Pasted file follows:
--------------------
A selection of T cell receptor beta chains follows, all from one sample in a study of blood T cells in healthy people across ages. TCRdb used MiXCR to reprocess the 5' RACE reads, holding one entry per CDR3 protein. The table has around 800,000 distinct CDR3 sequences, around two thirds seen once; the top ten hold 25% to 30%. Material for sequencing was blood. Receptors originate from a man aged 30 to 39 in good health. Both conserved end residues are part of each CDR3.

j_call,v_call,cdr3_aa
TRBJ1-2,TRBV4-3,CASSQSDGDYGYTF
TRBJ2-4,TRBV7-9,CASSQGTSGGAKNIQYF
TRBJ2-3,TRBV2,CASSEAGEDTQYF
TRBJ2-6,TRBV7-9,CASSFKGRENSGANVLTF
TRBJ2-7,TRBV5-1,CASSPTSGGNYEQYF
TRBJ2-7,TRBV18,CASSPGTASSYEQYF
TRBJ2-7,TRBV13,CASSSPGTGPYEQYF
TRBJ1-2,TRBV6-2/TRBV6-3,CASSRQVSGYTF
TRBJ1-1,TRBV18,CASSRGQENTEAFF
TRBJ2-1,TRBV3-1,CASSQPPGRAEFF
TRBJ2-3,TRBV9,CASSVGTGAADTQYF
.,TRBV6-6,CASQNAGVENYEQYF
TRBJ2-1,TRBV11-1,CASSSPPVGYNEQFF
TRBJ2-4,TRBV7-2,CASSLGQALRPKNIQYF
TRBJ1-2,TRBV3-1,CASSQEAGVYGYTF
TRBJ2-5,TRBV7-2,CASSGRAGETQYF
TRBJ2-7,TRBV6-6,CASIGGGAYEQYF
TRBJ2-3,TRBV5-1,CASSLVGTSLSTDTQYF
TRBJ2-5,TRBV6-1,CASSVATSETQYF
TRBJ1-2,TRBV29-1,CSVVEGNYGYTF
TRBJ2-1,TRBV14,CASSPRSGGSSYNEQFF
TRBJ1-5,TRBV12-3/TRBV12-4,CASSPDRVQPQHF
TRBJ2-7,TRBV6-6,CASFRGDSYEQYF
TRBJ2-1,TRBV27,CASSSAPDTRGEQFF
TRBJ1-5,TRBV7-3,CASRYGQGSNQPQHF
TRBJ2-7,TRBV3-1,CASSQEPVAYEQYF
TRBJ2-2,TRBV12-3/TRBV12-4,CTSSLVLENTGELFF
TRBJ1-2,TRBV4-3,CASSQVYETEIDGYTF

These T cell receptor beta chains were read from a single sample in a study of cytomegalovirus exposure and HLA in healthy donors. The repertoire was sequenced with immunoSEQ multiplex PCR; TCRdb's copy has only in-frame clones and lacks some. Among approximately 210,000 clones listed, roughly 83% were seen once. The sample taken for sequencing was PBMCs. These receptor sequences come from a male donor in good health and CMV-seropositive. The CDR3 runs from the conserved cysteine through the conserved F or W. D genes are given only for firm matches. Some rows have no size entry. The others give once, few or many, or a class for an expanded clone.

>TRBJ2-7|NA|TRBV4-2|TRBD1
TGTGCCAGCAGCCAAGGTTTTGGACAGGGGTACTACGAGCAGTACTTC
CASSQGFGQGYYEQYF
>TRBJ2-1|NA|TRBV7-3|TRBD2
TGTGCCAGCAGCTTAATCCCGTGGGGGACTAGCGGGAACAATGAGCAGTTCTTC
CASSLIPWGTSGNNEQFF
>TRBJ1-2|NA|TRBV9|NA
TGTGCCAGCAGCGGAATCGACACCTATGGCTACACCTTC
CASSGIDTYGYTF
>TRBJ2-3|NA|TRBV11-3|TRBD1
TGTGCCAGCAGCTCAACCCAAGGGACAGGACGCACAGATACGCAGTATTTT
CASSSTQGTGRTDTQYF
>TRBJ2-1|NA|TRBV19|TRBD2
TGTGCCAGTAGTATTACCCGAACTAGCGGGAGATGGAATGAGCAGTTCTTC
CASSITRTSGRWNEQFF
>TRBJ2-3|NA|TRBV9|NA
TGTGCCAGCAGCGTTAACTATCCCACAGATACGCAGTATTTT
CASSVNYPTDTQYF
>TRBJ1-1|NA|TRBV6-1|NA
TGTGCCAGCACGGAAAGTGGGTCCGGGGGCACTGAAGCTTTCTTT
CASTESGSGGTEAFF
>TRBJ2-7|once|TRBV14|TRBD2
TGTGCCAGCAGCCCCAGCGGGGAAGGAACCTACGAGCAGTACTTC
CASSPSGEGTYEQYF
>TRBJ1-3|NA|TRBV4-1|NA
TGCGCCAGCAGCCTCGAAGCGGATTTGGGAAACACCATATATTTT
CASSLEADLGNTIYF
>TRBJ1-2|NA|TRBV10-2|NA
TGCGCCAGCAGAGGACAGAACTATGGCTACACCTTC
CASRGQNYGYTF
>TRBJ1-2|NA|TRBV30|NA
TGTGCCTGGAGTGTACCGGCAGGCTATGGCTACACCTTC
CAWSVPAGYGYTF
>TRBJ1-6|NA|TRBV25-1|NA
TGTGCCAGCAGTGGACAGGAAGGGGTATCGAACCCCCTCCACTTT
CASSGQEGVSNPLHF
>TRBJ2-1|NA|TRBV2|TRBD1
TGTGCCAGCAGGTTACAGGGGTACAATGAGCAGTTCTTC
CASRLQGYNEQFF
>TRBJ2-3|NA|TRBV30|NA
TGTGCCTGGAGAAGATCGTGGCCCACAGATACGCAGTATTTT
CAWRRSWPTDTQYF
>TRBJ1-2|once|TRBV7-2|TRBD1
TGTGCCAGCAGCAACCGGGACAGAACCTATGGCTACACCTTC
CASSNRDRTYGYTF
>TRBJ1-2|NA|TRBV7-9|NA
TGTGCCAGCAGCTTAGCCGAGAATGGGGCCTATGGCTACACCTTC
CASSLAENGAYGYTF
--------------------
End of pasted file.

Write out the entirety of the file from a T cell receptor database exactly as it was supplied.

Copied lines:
A selection of T cell receptor beta chains follows, all from one sample in a study of blood T cells in healthy people across ages. TCRdb used MiXCR to reprocess the 5' RACE reads, holding one entry per CDR3 protein. The table has around 800,000 distinct CDR3 sequences, around two thirds seen once; the top ten hold 25% to 30%. Material for sequencing was blood. Receptors originate from a man aged 30 to 39 in good health. Both conserved end residues are part of each CDR3.

j_call,v_call,cdr3_aa
TRBJ1-2,TRBV4-3,CASSQSDGDYGYTF
TRBJ2-4,TRBV7-9,CASSQGTSGGAKNIQYF
TRBJ2-3,TRBV2,CASSEAGEDTQYF
TRBJ2-6,TRBV7-9,CASSFKGRENSGANVLTF
TRBJ2-7,TRBV5-1,CASSPTSGGNYEQYF
TRBJ2-7,TRBV18,CASSPGTASSYEQYF
TRBJ2-7,TRBV13,CASSSPGTGPYEQYF
TRBJ1-2,TRBV6-2/TRBV6-3,CASSRQVSGYTF
TRBJ1-1,TRBV18,CASSRGQENTEAFF
TRBJ2-1,TRBV3-1,CASSQPPGRAEFF
TRBJ2-3,TRBV9,CASSVGTGAADTQYF
.,TRBV6-6,CASQNAGVENYEQYF
TRBJ2-1,TRBV11-1,CASSSPPVGYNEQFF
TRBJ2-4,TRBV7-2,CASSLGQALRPKNIQYF
TRBJ1-2,TRBV3-1,CASSQEAGVYGYTF
TRBJ2-5,TRBV7-2,CASSGRAGETQYF
TRBJ2-7,TRBV6-6,CASIGGGAYEQYF
TRBJ2-3,TRBV5-1,CASSLVGTSLSTDTQYF
TRBJ2-5,TRBV6-1,CASSVATSETQYF
TRBJ1-2,TRBV29-1,CSVVEGNYGYTF
TRBJ2-1,TRBV14,CASSPRSGGSSYNEQFF
TRBJ1-5,TRBV12-3/TRBV12-4,CASSPDRVQPQHF
TRBJ2-7,TRBV6-6,CASFRGDSYEQYF
TRBJ2-1,TRBV27,CASSSAPDTRGEQFF
TRBJ1-5,TRBV7-3,CASRYGQGSNQPQHF
TRBJ2-7,TRBV3-1,CASSQEPVAYEQYF
TRBJ2-2,TRBV12-3/TRBV12-4,CTSSLVLENTGELFF
TRBJ1-2,TRBV4-3,CASSQVYETEIDGYTF

These T cell receptor beta chains were read from a single sample in a study of cytomegalovirus exposure and HLA in healthy donors. The repertoire was sequenced with immunoSEQ multiplex PCR; TCRdb's copy has only in-frame clones and lacks some. Among approximately 210,000 clones listed, roughly 83% were seen once. The sample taken for sequencing was PBMCs. These receptor sequences come from a male donor in good health and CMV-seropositive. The CDR3 runs from the conserved cysteine through the conserved F or W. D genes are given only for firm matches. Some rows have no size entry. The others give once, few or many, or a class for an expanded clone.

>TRBJ2-7|NA|TRBV4-2|TRBD1
TGTGCCAGCAGCCAAGGTTTTGGACAGGGGTACTACGAGCAGTACTTC
CASSQGFGQGYYEQYF
>TRBJ2-1|NA|TRBV7-3|TRBD2
TGTGCCAGCAGCTTAATCCCGTGGGGGACTAGCGGGAACAATGAGCAGTTCTTC
CASSLIPWGTSGNNEQFF
>TRBJ1-2|NA|TRBV9|NA
TGTGCCAGCAGCGGAATCGACACCTATGGCTACACCTTC
CASSGIDTYGYTF
>TRBJ2-3|NA|TRBV11-3|TRBD1
TGTGCCAGCAGCTCAACCCAAGGGACAGGACGCACAGATACGCAGTATTTT
CASSSTQGTGRTDTQYF
>TRBJ2-1|NA|TRBV19|TRBD2
TGTGCCAGTAGTATTACCCGAACTAGCGGGAGATGGAATGAGCAGTTCTTC
CASSITRTSGRWNEQFF
>TRBJ2-3|NA|TRBV9|NA
TGTGCCAGCAGCGTTAACTATCCCACAGATACGCAGTATTTT
CASSVNYPTDTQYF
>TRBJ1-1|NA|TRBV6-1|NA
TGTGCCAGCACGGAAAGTGGGTCCGGGGGCACTGAAGCTTTCTTT
CASTESGSGGTEAFF
>TRBJ2-7|once|TRBV14|TRBD2
TGTGCCAGCAGCCCCAGCGGGGAAGGAACCTACGAGCAGTACTTC
CASSPSGEGTYEQYF
>TRBJ1-3|NA|TRBV4-1|NA
TGCGCCAGCAGCCTCGAAGCGGATTTGGGAAACACCATATATTTT
CASSLEADLGNTIYF
>TRBJ1-2|NA|TRBV10-2|NA
TGCGCCAGCAGAGGACAGAACTATGGCTACACCTTC
CASRGQNYGYTF
>TRBJ1-2|NA|TRBV30|NA
TGTGCCTGGAGTGTACCGGCAGGCTATGGCTACACCTTC
CAWSVPAGYGYTF
>TRBJ1-6|NA|TRBV25-1|NA
TGTGCCAGCAGTGGACAGGAAGGGGTATCGAACCCCCTCCACTTT
CASSGQEGVSNPLHF
>TRBJ2-1|NA|TRBV2|TRBD1
TGTGCCAGCAGGTTACAGGGGTACAATGAGCAGTTCTTC
CASRLQGYNEQFF
>TRBJ2-3|NA|TRBV30|NA
TGTGCCTGGAGAAGATCGTGGCCCACAGATACGCAGTATTTT
CAWRRSWPTDTQYF
>TRBJ1-2|once|TRBV7-2|TRBD1
TGTGCCAGCAGCAACCGGGACAGAACCTATGGCTACACCTTC
CASSNRDRTYGYTF
>TRBJ1-2|NA|TRBV7-9|NA
TGTGCCAGCAGCTTAGCCGAGAATGGGGCCTATGGCTACACCTTC
CASSLAENGAYGYTF